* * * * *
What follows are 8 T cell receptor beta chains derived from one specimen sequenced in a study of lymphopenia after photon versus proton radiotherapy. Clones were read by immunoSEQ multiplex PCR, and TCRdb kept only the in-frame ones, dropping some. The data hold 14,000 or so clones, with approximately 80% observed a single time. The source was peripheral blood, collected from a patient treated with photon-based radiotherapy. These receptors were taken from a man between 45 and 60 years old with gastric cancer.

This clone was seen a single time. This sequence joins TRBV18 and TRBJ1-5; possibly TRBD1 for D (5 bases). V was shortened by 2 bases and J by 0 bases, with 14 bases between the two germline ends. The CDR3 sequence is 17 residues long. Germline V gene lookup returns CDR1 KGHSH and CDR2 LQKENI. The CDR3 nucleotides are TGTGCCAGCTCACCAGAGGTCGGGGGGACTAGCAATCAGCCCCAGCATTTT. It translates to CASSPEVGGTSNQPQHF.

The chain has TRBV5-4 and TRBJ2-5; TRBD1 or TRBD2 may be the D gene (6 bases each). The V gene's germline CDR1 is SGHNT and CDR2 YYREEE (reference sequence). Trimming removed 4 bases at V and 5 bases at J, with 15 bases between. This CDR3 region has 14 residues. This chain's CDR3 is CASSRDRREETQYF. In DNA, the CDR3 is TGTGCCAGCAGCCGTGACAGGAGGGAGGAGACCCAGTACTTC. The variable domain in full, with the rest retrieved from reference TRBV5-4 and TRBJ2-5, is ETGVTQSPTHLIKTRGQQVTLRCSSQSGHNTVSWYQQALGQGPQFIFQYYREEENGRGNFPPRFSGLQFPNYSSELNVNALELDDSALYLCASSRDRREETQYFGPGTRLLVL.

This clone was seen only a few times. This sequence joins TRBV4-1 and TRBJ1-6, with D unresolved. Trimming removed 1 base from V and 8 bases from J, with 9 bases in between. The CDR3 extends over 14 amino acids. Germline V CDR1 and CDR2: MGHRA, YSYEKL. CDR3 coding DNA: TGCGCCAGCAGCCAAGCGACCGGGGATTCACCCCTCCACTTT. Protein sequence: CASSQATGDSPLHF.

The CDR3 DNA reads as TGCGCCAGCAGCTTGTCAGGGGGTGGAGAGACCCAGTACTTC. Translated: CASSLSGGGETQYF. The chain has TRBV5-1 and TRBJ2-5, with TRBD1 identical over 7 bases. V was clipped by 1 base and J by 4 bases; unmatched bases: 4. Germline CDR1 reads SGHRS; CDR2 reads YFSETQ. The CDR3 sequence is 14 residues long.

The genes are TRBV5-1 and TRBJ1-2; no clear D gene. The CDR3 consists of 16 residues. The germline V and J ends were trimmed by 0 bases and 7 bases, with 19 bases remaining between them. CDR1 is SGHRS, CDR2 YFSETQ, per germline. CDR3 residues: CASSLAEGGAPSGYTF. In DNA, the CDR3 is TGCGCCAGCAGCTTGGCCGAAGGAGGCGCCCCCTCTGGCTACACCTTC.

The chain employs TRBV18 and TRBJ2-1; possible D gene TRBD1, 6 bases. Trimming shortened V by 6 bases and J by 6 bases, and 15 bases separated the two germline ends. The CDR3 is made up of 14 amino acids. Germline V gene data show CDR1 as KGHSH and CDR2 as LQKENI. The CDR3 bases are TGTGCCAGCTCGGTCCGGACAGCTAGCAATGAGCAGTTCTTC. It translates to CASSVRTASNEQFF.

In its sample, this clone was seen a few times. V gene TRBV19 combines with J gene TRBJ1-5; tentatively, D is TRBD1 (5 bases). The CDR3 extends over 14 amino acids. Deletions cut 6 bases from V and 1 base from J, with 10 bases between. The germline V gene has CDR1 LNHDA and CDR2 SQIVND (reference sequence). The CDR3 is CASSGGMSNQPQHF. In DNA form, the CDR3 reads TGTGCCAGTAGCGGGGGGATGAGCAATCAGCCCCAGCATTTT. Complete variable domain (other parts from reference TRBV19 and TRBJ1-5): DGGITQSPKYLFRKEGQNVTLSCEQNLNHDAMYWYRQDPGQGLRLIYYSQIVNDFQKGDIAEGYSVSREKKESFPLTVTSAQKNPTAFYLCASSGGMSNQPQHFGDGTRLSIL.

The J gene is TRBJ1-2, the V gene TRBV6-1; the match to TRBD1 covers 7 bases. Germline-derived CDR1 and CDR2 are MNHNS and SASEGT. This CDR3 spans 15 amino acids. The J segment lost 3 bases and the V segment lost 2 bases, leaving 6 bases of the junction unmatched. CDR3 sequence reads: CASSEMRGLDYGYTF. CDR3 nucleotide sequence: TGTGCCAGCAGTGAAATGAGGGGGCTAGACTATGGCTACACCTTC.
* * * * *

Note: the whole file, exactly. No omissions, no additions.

What follows are 8 T cell receptor beta chains derived from one specimen sequenced in a study of lymphopenia after photon versus proton radiotherapy. Clones were read by immunoSEQ multiplex PCR, and TCRdb kept only the in-frame ones, dropping some. The data hold 14,000 or so clones, with approximately 80% observed a single time. The source was peripheral blood, collected from a patient treated with photon-based radiotherapy. These receptors were taken from a man between 45 and 60 years old with gastric cancer.

This clone was seen a single time. This sequence joins TRBV18 and TRBJ1-5; possibly TRBD1 for D (5 bases). V was shortened by 2 bases and J by 0 bases, with 14 bases between the two germline ends. The CDR3 sequence is 17 residues long. Germline V gene lookup returns CDR1 KGHSH and CDR2 LQKENI. The CDR3 nucleotides are TGTGCCAGCTCACCAGAGGTCGGGGGGACTAGCAATCAGCCCCAGCATTTT. It translates to CASSPEVGGTSNQPQHF.

The chain has TRBV5-4 and TRBJ2-5; TRBD1 or TRBD2 may be the D gene (6 bases each). The V gene's germline CDR1 is SGHNT and CDR2 YYREEE (reference sequence). Trimming removed 4 bases at V and 5 bases at J, with 15 bases between. This CDR3 region has 14 residues. This chain's CDR3 is CASSRDRREETQYF. In DNA, the CDR3 is TGTGCCAGCAGCCGTGACAGGAGGGAGGAGACCCAGTACTTC. The variable domain in full, with the rest retrieved from reference TRBV5-4 and TRBJ2-5, is ETGVTQSPTHLIKTRGQQVTLRCSSQSGHNTVSWYQQALGQGPQFIFQYYREEENGRGNFPPRFSGLQFPNYSSELNVNALELDDSALYLCASSRDRREETQYFGPGTRLLVL.

This clone was seen only a few times. This sequence joins TRBV4-1 and TRBJ1-6, with D unresolved. Trimming removed 1 base from V and 8 bases from J, with 9 bases in between. The CDR3 extends over 14 amino acids. Germline V CDR1 and CDR2: MGHRA, YSYEKL. CDR3 coding DNA: TGCGCCAGCAGCCAAGCGACCGGGGATTCACCCCTCCACTTT. Protein sequence: CASSQATGDSPLHF.

The CDR3 DNA reads as TGCGCCAGCAGCTTGTCAGGGGGTGGAGAGACCCAGTACTTC. Translated: CASSLSGGGETQYF. The chain has TRBV5-1 and TRBJ2-5, with TRBD1 identical over 7 bases. V was clipped by 1 base and J by 4 bases; unmatched bases: 4. Germline CDR1 reads SGHRS; CDR2 reads YFSETQ. The CDR3 sequence is 14 residues long.

The genes are TRBV5-1 and TRBJ1-2; no clear D gene. The CDR3 consists of 16 residues. The germline V and J ends were trimmed by 0 bases and 7 bases, with 19 bases remaining between them. CDR1 is SGHRS, CDR2 YFSETQ, per germline. CDR3 residues: CASSLAEGGAPSGYTF. In DNA, the CDR3 is TGCGCCAGCAGCTTGGCCGAAGGAGGCGCCCCCTCTGGCTACACCTTC.

The chain employs TRBV18 and TRBJ2-1; possible D gene TRBD1, 6 bases. Trimming shortened V by 6 bases and J by 6 bases, and 15 bases separated the two germline ends. The CDR3 is made up of 14 amino acids. Germline V gene data show CDR1 as KGHSH and CDR2 as LQKENI. The CDR3 bases are TGTGCCAGCTCGGTCCGGACAGCTAGCAATGAGCAGTTCTTC. It translates to CASSVRTASNEQFF.

In its sample, this clone was seen a few times. V gene TRBV19 combines with J gene TRBJ1-5; tentatively, D is TRBD1 (5 bases). The CDR3 extends over 14 amino acids. Deletions cut 6 bases from V and 1 base from J, with 10 bases between. The germline V gene has CDR1 LNHDA and CDR2 SQIVND (reference sequence). The CDR3 is CASSGGMSNQPQHF. In DNA form, the CDR3 reads TGTGCCAGTAGCGGGGGGATGAGCAATCAGCCCCAGCATTTT. Complete variable domain (other parts from reference TRBV19 and TRBJ1-5): DGGITQSPKYLFRKEGQNVTLSCEQNLNHDAMYWYRQDPGQGLRLIYYSQIVNDFQKGDIAEGYSVSREKKESFPLTVTSAQKNPTAFYLCASSGGMSNQPQHFGDGTRLSIL.

The J gene is TRBJ1-2, the V gene TRBV6-1; the match to TRBD1 covers 7 bases. Germline-derived CDR1 and CDR2 are MNHNS and SASEGT. This CDR3 spans 15 amino acids. The J segment lost 3 bases and the V segment lost 2 bases, leaving 6 bases of the junction unmatched. CDR3 sequence reads: CASSEMRGLDYGYTF. CDR3 nucleotide sequence: TGTGCCAGCAGTGAAATGAGGGGGCTAGACTATGGCTACACCTTC.